“We are entering upon waters for which I have no charts and in which I therefore feel myself an utterly incompetent pilot.”
When a 37-year old James Warburg made that comment, it was a similar time for the US currency market as the one you are witnessing today. With the critical clean cut difference being that FDR made his intentions to devalue the Dollar explicit. President Obama’s cast of politicized characters at both the Fed and the US Treasury do not have that Currency Credibility to serve up alongside fire-side chats.
James Warburg was the son of Paul Warburg (one of the founding fathers of the US Federal Reserve) and, at the time of this quote in 1933, he was the youngest chief executive on Wall Street. He was considered to be one of the “smartest” men in New York. That’s not always a good thing to be…
There was this other guy overseas who was Warburg’s age by the name of Keynes. The two men couldn’t be more different in their views of what a Burning Buck might mean for capital markets. Keynes wasn’t a banker – he was a currency trader who happened to be signed off on by Bank of England bankers.
The point of this historical contrast is that you can get emotional and enraged by the US Government Burning the Buck, or you can simply understand its implications and make money on them. Bringing your politics or emotions into your portfolio is going to do absolutely nothing but erode your returns. To date, the bottom line for 2009 has been that Dollar Down = almost everything priced in US Dollars up. That’s it.
In the long run, Sir Keynes will remind you where you’ll be – 6 feet under. In the immediate and intermediate term, you are best served trading the game that’s in front of you. Do you think for a second that the politicians in Washington or those at the NY Federal Reserve in Manhattan give a damn about the long term implications of US Dollar Devaluation? Of course they don’t; so neither should you.
Being patriotic in your portfolio won’t help you any more than your politics. So, roll up your sleeves this morning, like Keynes did in 1933 and make sure that you aren’t missing out on the easiest carry trade in the world. Being short the US Dollar and long anything priced in those dollars.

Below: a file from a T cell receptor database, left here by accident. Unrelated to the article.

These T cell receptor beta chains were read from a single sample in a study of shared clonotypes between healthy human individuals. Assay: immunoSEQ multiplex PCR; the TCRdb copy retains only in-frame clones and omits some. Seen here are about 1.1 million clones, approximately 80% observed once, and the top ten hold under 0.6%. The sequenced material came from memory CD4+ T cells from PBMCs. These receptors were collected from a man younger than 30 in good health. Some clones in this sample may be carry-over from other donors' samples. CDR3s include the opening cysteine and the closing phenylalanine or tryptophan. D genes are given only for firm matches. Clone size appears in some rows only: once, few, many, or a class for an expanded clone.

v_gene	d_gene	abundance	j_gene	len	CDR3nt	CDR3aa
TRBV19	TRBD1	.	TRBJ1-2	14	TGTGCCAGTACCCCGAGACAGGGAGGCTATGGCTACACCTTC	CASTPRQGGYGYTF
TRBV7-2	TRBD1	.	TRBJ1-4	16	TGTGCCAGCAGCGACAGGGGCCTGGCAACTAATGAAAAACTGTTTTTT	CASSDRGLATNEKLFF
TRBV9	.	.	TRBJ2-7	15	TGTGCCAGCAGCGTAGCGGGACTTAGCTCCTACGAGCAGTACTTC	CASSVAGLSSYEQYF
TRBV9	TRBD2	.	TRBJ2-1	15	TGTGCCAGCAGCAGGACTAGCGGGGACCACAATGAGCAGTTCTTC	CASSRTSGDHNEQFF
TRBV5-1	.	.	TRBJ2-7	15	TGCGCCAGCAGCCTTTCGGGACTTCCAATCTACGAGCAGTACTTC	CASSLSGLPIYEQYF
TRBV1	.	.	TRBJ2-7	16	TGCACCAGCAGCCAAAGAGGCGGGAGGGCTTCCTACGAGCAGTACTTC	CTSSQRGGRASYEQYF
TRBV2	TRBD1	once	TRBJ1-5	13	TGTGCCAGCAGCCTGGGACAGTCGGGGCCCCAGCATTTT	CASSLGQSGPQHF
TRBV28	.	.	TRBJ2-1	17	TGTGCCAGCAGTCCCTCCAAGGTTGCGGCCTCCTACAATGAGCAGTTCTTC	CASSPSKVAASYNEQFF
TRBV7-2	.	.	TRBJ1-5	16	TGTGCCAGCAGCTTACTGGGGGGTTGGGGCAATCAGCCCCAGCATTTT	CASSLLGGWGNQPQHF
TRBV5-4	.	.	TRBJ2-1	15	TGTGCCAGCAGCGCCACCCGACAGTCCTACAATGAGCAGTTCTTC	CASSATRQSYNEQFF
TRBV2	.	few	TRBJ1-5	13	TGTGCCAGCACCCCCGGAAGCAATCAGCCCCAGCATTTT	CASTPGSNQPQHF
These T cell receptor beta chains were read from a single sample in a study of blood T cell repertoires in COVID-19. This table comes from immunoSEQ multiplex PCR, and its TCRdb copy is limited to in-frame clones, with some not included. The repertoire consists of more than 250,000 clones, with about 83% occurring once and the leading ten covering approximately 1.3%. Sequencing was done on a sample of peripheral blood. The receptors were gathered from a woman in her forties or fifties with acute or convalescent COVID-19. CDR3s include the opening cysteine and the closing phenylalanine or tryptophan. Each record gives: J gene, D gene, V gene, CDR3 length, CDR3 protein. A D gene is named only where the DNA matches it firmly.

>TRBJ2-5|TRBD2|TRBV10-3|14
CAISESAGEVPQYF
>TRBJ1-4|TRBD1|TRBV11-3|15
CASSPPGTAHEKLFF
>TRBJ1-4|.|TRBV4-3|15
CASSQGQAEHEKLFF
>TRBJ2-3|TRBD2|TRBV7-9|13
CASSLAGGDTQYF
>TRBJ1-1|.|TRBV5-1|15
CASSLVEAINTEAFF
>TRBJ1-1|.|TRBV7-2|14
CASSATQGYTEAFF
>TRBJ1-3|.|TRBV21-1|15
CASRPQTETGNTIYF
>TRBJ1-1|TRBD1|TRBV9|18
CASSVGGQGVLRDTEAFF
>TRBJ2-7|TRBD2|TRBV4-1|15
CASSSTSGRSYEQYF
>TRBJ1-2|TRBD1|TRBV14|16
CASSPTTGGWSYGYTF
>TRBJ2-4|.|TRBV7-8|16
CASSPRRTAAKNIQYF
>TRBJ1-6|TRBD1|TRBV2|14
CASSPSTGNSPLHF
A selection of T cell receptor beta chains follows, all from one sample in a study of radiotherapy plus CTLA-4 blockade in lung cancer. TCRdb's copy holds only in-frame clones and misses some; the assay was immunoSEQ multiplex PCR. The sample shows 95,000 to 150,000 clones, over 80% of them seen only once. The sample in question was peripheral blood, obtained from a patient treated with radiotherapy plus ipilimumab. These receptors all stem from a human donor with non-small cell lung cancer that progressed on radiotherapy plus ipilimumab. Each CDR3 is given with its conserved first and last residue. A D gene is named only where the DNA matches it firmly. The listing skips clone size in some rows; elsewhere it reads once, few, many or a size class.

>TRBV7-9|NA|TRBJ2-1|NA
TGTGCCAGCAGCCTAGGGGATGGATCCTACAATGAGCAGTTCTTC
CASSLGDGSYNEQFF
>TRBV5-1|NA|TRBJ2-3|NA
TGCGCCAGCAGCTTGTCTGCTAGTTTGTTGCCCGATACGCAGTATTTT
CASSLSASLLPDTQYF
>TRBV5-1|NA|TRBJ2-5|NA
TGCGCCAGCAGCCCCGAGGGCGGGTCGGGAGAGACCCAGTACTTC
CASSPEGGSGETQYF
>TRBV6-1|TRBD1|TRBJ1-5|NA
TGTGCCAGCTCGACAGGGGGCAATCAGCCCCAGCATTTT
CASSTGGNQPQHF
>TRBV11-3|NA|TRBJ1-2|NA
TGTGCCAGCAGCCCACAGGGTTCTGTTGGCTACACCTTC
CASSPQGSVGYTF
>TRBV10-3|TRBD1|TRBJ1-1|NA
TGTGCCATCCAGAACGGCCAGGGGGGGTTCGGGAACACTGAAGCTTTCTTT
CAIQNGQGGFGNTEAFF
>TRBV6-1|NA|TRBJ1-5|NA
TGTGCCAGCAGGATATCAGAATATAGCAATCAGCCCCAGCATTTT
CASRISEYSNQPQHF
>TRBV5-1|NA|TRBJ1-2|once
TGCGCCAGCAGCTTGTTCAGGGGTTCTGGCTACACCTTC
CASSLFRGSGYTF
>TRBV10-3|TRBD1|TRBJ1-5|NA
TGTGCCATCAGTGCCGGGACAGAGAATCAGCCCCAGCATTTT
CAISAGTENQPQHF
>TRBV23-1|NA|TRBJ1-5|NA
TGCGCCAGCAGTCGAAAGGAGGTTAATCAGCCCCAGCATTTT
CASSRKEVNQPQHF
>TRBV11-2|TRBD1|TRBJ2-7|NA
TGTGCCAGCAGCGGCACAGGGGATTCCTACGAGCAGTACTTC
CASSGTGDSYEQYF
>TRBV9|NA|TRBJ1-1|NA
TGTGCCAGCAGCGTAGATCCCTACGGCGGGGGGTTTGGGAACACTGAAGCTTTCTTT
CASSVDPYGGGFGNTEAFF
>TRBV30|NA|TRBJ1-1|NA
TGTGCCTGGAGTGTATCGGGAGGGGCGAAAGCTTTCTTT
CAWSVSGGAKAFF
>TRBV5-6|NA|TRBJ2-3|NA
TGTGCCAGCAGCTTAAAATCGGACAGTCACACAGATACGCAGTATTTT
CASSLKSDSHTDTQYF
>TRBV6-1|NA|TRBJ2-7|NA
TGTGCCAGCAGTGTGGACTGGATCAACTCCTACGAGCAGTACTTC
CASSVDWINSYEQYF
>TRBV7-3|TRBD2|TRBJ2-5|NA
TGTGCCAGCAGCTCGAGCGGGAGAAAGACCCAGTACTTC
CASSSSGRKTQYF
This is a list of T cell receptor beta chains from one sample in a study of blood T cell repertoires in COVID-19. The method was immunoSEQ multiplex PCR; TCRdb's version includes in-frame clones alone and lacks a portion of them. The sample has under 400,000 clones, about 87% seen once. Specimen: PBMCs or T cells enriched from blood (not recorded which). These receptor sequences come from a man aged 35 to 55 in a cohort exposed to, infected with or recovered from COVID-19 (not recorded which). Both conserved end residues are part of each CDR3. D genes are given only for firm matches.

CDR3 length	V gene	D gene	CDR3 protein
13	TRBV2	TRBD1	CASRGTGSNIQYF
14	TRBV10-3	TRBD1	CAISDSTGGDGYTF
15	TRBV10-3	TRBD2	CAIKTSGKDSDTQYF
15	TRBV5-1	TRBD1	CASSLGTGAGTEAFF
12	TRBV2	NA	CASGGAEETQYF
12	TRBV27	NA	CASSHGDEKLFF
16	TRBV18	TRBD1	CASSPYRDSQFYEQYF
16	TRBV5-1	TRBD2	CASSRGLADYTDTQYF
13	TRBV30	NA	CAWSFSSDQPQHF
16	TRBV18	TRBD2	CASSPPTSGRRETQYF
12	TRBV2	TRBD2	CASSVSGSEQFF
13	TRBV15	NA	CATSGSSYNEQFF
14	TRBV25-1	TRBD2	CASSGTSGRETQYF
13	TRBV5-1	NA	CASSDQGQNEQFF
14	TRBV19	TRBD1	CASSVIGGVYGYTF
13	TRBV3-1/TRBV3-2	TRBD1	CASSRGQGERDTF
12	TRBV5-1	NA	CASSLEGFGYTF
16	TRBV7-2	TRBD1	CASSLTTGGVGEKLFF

Theoretically, at a point, the US Federal Reserve should raise rates and end this Massive Macro Diversification trade away from US Dollars. Theory and some lip service about how you think things might play out in certain weather conditions might just render you a 59-0 loser like the Patriots made the Titans yesterday in Boston. So be aware of Practitioner’s Rules and re-read that Warburg 1933 conclusion before getting too theoretical about this…
Last week the Buck Burned to lower-lows, taking it down for the second consecutive week and eight out of the last ten. This morning, no matter where you go, there that Burning Buck is again, trading down another -0.21% at $75.44 and hanging on to hopes that another hedge fund manager doesn’t get YouTubed in Sri Lanka.
When any of the perpetually and willfully blind US Dollar bulls tells you that the marked-to-market price of the US Dollar isn’t what you see on the chart (testing a breakdown to its lowest levels in 38 years), ask them what they think the Credibility side of this US Dollar analysis looks like. Madoff, Stanford, Rajaratnam… the Transparency list of what it is that some American financiers have been doing for the last decade is getting longer…
If the Buck’s Bulls don’t see Credibility as a factor in the fundamental analysis of say the Chinese or Brazilians, maybe some of the following factors will help:
1. The US Federal Reserve’s Balance Sheet went up another +$55B last week, with MBS buys being the highlight (up +10% week over week!)
2. Bank of America and General Electric’s low quality levered earnings reports
3. US Federal Reserve rhetoric being explicitly dovish again with weekly comments out of Donald Kohn (Vice Chairman)
At 11AM EST today, Ben Bernanke will have one more opportunity to prove the likes of Warburg and my long term monetarist understandings on inflation wrong. Reading the tea leaves, unfortunately, there is nothing but hope that Bernanke keeps the long run in mind. Hope is not an investment process…
Across durations, the US Dollar remains broken. Here are my risk management levels:
1. TAIL (long term) = 82.39
2. TREND (intermediate term) = $78.29
3. TRADE (immediate term) = $76.54
Yes, maybe there is a hope that Bernanke being objective gets the US Dollar above the TRADE line. If it does, I suggest you keep all of your REFLATION shorts at just that – a trade. We don’t want to have to call ourselves “utterly incompetent pilots.”
Throughout last week, I took down my Asset Allocation to US Cash. What’s the point in being theoretical on the wrong duration (long term) when using Burning Bucks to buy things priced in bucks can make us right? My immediate term upside/downside risk management levels in the SP500 are now 1103 and 1074.
Best of luck out there this week,
XLU – SPDR Utilities — We bought low beta Utilities with a reasonable dividend yield on 10/13.